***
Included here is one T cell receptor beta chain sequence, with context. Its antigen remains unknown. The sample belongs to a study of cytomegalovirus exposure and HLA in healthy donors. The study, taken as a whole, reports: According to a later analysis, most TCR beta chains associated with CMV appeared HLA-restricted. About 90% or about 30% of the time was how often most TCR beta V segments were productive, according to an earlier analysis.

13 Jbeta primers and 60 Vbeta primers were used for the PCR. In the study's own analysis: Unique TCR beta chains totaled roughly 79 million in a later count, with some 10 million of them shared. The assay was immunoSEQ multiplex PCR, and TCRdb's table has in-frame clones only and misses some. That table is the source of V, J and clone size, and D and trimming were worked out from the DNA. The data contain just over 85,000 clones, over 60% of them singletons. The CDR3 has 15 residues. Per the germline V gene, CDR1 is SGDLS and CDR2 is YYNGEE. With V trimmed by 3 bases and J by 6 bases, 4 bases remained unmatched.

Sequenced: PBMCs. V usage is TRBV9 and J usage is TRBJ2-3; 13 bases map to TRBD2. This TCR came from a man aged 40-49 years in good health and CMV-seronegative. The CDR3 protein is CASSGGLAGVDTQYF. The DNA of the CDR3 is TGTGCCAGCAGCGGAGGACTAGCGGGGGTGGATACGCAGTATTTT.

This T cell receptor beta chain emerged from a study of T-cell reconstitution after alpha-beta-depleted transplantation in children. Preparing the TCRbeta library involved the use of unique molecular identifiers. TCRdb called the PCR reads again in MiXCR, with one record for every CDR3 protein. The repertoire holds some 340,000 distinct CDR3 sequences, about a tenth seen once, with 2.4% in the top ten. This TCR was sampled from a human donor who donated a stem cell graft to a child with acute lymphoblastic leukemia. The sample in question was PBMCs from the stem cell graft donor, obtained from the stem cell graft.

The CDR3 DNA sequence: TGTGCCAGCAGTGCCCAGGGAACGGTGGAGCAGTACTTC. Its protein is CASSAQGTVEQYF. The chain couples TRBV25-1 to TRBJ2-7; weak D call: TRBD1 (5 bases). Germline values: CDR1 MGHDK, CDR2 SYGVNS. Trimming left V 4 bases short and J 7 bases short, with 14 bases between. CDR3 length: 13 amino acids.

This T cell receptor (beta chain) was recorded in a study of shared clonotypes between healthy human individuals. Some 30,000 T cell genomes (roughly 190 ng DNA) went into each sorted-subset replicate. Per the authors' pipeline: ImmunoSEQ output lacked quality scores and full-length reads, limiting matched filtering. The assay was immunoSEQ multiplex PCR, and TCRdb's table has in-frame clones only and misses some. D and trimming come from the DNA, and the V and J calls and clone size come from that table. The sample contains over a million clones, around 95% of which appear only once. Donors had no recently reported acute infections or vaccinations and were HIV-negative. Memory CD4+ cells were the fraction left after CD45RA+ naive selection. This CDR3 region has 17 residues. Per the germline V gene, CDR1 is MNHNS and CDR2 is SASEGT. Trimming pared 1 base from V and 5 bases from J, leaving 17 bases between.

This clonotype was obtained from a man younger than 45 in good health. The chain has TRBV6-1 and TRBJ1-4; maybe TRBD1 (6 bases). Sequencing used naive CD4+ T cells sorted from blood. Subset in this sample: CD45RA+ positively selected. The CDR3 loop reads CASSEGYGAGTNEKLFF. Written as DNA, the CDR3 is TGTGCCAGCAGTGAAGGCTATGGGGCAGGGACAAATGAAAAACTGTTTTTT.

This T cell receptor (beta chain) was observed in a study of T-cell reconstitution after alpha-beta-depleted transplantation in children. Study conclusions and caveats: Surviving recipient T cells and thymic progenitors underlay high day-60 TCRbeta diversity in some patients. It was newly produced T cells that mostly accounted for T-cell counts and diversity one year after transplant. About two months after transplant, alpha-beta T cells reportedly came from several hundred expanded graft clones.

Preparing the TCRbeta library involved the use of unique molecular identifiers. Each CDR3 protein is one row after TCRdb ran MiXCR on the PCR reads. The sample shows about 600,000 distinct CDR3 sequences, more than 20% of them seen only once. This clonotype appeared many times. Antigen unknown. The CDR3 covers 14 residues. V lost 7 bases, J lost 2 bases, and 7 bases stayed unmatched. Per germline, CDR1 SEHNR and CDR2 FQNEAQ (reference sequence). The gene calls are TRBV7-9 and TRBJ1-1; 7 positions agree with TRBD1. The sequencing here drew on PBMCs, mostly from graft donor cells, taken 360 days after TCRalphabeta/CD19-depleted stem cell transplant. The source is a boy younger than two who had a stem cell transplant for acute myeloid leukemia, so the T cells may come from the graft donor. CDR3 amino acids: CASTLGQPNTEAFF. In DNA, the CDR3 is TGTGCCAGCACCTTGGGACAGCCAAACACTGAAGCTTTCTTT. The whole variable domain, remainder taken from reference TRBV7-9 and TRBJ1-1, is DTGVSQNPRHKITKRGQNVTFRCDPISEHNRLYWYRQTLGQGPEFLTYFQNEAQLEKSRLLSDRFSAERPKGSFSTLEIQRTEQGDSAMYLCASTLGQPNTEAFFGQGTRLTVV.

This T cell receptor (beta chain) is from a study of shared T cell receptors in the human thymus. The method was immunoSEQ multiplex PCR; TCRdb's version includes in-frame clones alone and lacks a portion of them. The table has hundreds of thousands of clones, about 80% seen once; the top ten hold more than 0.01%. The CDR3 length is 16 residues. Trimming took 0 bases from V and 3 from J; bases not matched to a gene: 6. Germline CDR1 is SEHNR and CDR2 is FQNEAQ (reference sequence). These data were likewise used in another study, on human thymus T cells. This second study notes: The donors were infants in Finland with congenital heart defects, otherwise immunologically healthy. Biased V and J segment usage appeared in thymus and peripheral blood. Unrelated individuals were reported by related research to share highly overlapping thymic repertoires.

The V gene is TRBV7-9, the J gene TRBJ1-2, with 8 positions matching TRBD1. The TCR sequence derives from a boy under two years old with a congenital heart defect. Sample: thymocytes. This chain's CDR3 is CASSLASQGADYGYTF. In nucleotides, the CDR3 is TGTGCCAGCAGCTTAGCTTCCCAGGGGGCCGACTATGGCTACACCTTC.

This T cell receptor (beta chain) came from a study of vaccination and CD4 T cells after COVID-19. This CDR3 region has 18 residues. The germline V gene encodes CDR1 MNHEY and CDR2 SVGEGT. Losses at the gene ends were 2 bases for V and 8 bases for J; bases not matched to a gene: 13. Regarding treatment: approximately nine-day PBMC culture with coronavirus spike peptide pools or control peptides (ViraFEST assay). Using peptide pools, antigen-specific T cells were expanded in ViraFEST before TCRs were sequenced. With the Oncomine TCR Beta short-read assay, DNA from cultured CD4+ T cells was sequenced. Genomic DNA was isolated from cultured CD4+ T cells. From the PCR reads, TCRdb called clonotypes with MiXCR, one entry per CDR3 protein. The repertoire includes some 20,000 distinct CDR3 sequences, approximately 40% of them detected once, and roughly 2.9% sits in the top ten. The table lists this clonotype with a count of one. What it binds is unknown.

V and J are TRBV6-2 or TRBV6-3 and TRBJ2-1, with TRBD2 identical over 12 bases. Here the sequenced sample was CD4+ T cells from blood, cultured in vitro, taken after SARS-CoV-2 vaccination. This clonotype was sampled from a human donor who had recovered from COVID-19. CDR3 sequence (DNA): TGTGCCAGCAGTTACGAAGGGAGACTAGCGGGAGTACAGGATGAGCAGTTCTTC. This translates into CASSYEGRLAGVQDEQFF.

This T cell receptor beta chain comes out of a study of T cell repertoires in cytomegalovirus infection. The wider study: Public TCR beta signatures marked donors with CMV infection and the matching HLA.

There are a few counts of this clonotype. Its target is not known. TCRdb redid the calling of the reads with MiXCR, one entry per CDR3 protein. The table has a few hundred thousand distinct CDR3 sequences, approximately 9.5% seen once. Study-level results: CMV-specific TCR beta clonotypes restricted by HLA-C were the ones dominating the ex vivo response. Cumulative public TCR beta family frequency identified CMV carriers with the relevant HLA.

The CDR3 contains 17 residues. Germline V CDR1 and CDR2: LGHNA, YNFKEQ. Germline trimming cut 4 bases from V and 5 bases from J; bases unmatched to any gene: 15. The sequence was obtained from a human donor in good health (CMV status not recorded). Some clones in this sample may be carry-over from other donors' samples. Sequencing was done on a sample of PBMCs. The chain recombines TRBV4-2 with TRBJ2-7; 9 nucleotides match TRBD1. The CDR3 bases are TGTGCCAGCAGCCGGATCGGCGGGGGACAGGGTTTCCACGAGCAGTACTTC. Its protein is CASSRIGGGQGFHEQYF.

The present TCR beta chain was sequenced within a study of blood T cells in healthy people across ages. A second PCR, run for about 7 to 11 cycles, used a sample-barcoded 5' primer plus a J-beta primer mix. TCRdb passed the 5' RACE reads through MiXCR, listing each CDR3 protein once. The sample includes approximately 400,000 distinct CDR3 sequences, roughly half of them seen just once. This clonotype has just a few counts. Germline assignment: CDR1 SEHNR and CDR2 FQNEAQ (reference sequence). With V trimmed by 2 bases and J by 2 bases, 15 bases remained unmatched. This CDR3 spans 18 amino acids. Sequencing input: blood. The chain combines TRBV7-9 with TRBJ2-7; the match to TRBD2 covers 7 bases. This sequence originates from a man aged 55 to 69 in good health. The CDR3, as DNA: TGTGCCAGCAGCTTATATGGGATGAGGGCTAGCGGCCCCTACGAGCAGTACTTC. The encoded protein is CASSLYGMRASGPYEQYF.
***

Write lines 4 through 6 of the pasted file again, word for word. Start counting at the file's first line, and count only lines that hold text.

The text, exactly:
This T cell receptor beta chain emerged from a study of T-cell reconstitution after alpha-beta-depleted transplantation in children. Preparing the TCRbeta library involved the use of unique molecular identifiers. TCRdb called the PCR reads again in MiXCR, with one record for every CDR3 protein. The repertoire holds some 340,000 distinct CDR3 sequences, about a tenth seen once, with 2.4% in the top ten. This TCR was sampled from a human donor who donated a stem cell graft to a child with acute lymphoblastic leukemia. The sample in question was PBMCs from the stem cell graft donor, obtained from the stem cell graft.

The CDR3 DNA sequence: TGTGCCAGCAGTGCCCAGGGAACGGTGGAGCAGTACTTC. Its protein is CASSAQGTVEQYF. The chain couples TRBV25-1 to TRBJ2-7; weak D call: TRBD1 (5 bases). Germline values: CDR1 MGHDK, CDR2 SYGVNS. Trimming left V 4 bases short and J 7 bases short, with 14 bases between. CDR3 length: 13 amino acids.

This T cell receptor (beta chain) was recorded in a study of shared clonotypes between healthy human individuals. Some 30,000 T cell genomes (roughly 190 ng DNA) went into each sorted-subset replicate. Per the authors' pipeline: ImmunoSEQ output lacked quality scores and full-length reads, limiting matched filtering. The assay was immunoSEQ multiplex PCR, and TCRdb's table has in-frame clones only and misses some. D and trimming come from the DNA, and the V and J calls and clone size come from that table. The sample contains over a million clones, around 95% of which appear only once. Donors had no recently reported acute infections or vaccinations and were HIV-negative. Memory CD4+ cells were the fraction left after CD45RA+ naive selection. This CDR3 region has 17 residues. Per the germline V gene, CDR1 is MNHNS and CDR2 is SASEGT. Trimming pared 1 base from V and 5 bases from J, leaving 17 bases between.